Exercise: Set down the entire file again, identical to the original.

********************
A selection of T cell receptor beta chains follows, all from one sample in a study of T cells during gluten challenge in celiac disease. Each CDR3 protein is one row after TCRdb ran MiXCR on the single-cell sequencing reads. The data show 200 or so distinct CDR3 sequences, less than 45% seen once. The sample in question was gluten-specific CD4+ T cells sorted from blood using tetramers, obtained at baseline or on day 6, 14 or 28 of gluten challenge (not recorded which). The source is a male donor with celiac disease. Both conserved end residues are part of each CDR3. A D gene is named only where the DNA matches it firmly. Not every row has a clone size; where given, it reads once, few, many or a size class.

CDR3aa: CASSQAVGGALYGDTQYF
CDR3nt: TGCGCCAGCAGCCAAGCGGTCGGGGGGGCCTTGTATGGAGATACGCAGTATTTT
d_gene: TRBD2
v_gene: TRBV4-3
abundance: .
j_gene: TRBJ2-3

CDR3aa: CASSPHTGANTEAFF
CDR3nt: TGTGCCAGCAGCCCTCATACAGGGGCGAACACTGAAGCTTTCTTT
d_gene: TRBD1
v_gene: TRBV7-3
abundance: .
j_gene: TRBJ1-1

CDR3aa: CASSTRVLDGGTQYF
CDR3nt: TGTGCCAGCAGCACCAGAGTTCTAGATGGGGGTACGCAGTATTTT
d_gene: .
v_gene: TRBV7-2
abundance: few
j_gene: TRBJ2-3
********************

A selection of T cell receptor beta chains follows, all from one sample in a study of T cells during gluten challenge in celiac disease. Each CDR3 protein is one row after TCRdb ran MiXCR on the single-cell sequencing reads. The data show 200 or so distinct CDR3 sequences, less than 45% seen once. The sample in question was gluten-specific CD4+ T cells sorted from blood using tetramers, obtained at baseline or on day 6, 14 or 28 of gluten challenge (not recorded which). The source is a male donor with celiac disease. Both conserved end residues are part of each CDR3. A D gene is named only where the DNA matches it firmly. Not every row has a clone size; where given, it reads once, few, many or a size class.

CDR3aa: CASSQAVGGALYGDTQYF
CDR3nt: TGCGCCAGCAGCCAAGCGGTCGGGGGGGCCTTGTATGGAGATACGCAGTATTTT
d_gene: TRBD2
v_gene: TRBV4-3
abundance: .
j_gene: TRBJ2-3

CDR3aa: CASSPHTGANTEAFF
CDR3nt: TGTGCCAGCAGCCCTCATACAGGGGCGAACACTGAAGCTTTCTTT
d_gene: TRBD1
v_gene: TRBV7-3
abundance: .
j_gene: TRBJ1-1

CDR3aa: CASSTRVLDGGTQYF
CDR3nt: TGTGCCAGCAGCACCAGAGTTCTAGATGGGGGTACGCAGTATTTT
d_gene: .
v_gene: TRBV7-2
abundance: few
j_gene: TRBJ2-3